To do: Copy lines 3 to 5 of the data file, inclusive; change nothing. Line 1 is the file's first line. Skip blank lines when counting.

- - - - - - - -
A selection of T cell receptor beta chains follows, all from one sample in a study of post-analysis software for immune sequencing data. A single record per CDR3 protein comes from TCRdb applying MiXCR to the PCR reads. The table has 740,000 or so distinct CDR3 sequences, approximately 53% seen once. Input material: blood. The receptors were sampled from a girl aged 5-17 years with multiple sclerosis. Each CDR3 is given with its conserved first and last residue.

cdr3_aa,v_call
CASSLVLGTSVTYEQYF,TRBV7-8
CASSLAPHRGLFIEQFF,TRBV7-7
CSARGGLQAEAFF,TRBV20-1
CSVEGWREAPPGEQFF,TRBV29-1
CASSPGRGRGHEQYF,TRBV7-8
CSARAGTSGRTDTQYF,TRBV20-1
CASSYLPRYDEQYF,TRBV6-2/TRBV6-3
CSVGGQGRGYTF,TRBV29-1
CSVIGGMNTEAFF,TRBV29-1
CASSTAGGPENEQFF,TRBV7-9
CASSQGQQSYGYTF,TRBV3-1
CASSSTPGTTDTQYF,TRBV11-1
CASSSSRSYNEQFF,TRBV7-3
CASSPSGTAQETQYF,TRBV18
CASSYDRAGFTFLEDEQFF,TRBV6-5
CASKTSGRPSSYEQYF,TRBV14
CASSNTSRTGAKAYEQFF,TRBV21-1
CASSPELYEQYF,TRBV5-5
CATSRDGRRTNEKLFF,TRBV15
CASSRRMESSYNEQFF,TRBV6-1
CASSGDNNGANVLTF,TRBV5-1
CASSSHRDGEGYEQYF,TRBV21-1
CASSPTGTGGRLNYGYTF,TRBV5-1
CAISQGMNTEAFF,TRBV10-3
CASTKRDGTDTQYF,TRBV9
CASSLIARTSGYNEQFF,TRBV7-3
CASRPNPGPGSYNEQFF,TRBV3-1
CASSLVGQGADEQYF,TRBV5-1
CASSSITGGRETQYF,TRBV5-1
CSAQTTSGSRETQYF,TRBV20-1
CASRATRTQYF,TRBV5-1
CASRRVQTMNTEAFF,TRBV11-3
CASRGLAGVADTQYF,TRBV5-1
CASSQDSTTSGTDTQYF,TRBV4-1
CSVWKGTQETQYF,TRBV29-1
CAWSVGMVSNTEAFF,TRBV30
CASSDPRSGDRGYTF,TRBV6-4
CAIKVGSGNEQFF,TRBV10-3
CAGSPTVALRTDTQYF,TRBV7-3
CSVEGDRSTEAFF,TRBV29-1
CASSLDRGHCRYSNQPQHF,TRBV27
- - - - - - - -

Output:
CASSLVLGTSVTYEQYF,TRBV7-8
CASSLAPHRGLFIEQFF,TRBV7-7
CSARGGLQAEAFF,TRBV20-1